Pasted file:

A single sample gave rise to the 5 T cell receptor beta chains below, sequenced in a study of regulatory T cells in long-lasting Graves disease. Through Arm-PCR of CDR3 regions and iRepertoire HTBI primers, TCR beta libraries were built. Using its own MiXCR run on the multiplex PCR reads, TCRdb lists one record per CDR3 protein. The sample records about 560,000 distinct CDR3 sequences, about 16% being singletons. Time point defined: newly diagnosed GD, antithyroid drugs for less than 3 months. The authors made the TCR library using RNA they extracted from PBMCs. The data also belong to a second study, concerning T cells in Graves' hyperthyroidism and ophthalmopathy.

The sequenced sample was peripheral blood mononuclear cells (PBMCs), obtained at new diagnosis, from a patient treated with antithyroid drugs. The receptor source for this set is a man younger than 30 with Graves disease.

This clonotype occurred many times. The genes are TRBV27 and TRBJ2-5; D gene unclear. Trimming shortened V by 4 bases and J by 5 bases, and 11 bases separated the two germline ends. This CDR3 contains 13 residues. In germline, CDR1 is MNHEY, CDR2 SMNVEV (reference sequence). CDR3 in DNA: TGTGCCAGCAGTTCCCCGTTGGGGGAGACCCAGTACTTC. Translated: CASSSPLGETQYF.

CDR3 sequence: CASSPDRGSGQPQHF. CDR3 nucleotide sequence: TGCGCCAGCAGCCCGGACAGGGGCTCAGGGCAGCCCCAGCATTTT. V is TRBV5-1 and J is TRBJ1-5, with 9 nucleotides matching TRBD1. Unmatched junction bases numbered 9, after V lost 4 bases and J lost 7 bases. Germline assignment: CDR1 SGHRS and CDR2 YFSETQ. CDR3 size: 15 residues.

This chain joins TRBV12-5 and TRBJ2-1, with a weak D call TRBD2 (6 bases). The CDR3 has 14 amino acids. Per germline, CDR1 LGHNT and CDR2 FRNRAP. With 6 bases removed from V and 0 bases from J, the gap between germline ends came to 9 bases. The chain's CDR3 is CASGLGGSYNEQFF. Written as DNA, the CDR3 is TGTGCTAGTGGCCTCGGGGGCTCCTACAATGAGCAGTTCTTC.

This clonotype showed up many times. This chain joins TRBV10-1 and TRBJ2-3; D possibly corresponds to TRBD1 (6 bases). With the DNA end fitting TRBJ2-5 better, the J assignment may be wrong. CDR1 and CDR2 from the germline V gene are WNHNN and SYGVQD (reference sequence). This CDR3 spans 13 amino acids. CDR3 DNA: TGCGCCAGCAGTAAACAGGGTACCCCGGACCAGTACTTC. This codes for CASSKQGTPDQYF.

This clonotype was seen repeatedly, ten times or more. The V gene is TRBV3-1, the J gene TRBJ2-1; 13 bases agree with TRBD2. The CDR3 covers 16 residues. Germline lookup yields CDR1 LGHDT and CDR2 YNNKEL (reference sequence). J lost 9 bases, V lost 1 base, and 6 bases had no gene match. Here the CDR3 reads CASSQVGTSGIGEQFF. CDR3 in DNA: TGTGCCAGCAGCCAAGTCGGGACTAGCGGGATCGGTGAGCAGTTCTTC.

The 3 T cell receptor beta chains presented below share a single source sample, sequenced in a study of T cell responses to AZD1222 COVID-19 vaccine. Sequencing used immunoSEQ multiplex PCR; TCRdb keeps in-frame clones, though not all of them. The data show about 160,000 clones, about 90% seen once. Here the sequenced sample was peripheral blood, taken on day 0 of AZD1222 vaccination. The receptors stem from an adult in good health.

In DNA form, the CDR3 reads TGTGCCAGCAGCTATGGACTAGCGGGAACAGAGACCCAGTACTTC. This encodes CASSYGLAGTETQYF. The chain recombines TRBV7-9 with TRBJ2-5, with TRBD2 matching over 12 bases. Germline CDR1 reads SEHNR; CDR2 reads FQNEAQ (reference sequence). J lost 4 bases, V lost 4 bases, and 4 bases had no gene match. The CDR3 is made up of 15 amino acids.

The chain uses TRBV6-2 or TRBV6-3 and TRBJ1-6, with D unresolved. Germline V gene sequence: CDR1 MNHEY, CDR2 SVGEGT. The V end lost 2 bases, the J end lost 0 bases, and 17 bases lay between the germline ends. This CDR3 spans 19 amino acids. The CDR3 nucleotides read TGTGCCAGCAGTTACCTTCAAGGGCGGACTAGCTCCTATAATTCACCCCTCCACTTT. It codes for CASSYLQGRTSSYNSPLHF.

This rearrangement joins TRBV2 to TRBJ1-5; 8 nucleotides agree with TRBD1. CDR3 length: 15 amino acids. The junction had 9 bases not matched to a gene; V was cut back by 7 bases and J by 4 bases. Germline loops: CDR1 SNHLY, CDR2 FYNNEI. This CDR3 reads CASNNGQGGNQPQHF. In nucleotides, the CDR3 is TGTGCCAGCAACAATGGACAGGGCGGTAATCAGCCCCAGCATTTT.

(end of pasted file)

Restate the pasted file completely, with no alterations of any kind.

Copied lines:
A single sample gave rise to the 5 T cell receptor beta chains below, sequenced in a study of regulatory T cells in long-lasting Graves disease. Through Arm-PCR of CDR3 regions and iRepertoire HTBI primers, TCR beta libraries were built. Using its own MiXCR run on the multiplex PCR reads, TCRdb lists one record per CDR3 protein. The sample records about 560,000 distinct CDR3 sequences, about 16% being singletons. Time point defined: newly diagnosed GD, antithyroid drugs for less than 3 months. The authors made the TCR library using RNA they extracted from PBMCs. The data also belong to a second study, concerning T cells in Graves' hyperthyroidism and ophthalmopathy.

The sequenced sample was peripheral blood mononuclear cells (PBMCs), obtained at new diagnosis, from a patient treated with antithyroid drugs. The receptor source for this set is a man younger than 30 with Graves disease.

This clonotype occurred many times. The genes are TRBV27 and TRBJ2-5; D gene unclear. Trimming shortened V by 4 bases and J by 5 bases, and 11 bases separated the two germline ends. This CDR3 contains 13 residues. In germline, CDR1 is MNHEY, CDR2 SMNVEV (reference sequence). CDR3 in DNA: TGTGCCAGCAGTTCCCCGTTGGGGGAGACCCAGTACTTC. Translated: CASSSPLGETQYF.

CDR3 sequence: CASSPDRGSGQPQHF. CDR3 nucleotide sequence: TGCGCCAGCAGCCCGGACAGGGGCTCAGGGCAGCCCCAGCATTTT. V is TRBV5-1 and J is TRBJ1-5, with 9 nucleotides matching TRBD1. Unmatched junction bases numbered 9, after V lost 4 bases and J lost 7 bases. Germline assignment: CDR1 SGHRS and CDR2 YFSETQ. CDR3 size: 15 residues.

This chain joins TRBV12-5 and TRBJ2-1, with a weak D call TRBD2 (6 bases). The CDR3 has 14 amino acids. Per germline, CDR1 LGHNT and CDR2 FRNRAP. With 6 bases removed from V and 0 bases from J, the gap between germline ends came to 9 bases. The chain's CDR3 is CASGLGGSYNEQFF. Written as DNA, the CDR3 is TGTGCTAGTGGCCTCGGGGGCTCCTACAATGAGCAGTTCTTC.

This clonotype showed up many times. This chain joins TRBV10-1 and TRBJ2-3; D possibly corresponds to TRBD1 (6 bases). With the DNA end fitting TRBJ2-5 better, the J assignment may be wrong. CDR1 and CDR2 from the germline V gene are WNHNN and SYGVQD (reference sequence). This CDR3 spans 13 amino acids. CDR3 DNA: TGCGCCAGCAGTAAACAGGGTACCCCGGACCAGTACTTC. This codes for CASSKQGTPDQYF.

This clonotype was seen repeatedly, ten times or more. The V gene is TRBV3-1, the J gene TRBJ2-1; 13 bases agree with TRBD2. The CDR3 covers 16 residues. Germline lookup yields CDR1 LGHDT and CDR2 YNNKEL (reference sequence). J lost 9 bases, V lost 1 base, and 6 bases had no gene match. Here the CDR3 reads CASSQVGTSGIGEQFF. CDR3 in DNA: TGTGCCAGCAGCCAAGTCGGGACTAGCGGGATCGGTGAGCAGTTCTTC.

The 3 T cell receptor beta chains presented below share a single source sample, sequenced in a study of T cell responses to AZD1222 COVID-19 vaccine. Sequencing used immunoSEQ multiplex PCR; TCRdb keeps in-frame clones, though not all of them. The data show about 160,000 clones, about 90% seen once. Here the sequenced sample was peripheral blood, taken on day 0 of AZD1222 vaccination. The receptors stem from an adult in good health.

In DNA form, the CDR3 reads TGTGCCAGCAGCTATGGACTAGCGGGAACAGAGACCCAGTACTTC. This encodes CASSYGLAGTETQYF. The chain recombines TRBV7-9 with TRBJ2-5, with TRBD2 matching over 12 bases. Germline CDR1 reads SEHNR; CDR2 reads FQNEAQ (reference sequence). J lost 4 bases, V lost 4 bases, and 4 bases had no gene match. The CDR3 is made up of 15 amino acids.

The chain uses TRBV6-2 or TRBV6-3 and TRBJ1-6, with D unresolved. Germline V gene sequence: CDR1 MNHEY, CDR2 SVGEGT. The V end lost 2 bases, the J end lost 0 bases, and 17 bases lay between the germline ends. This CDR3 spans 19 amino acids. The CDR3 nucleotides read TGTGCCAGCAGTTACCTTCAAGGGCGGACTAGCTCCTATAATTCACCCCTCCACTTT. It codes for CASSYLQGRTSSYNSPLHF.

This rearrangement joins TRBV2 to TRBJ1-5; 8 nucleotides agree with TRBD1. CDR3 length: 15 amino acids. The junction had 9 bases not matched to a gene; V was cut back by 7 bases and J by 4 bases. Germline loops: CDR1 SNHLY, CDR2 FYNNEI. This CDR3 reads CASNNGQGGNQPQHF. In nucleotides, the CDR3 is TGTGCCAGCAACAATGGACAGGGCGGTAATCAGCCCCAGCATTTT.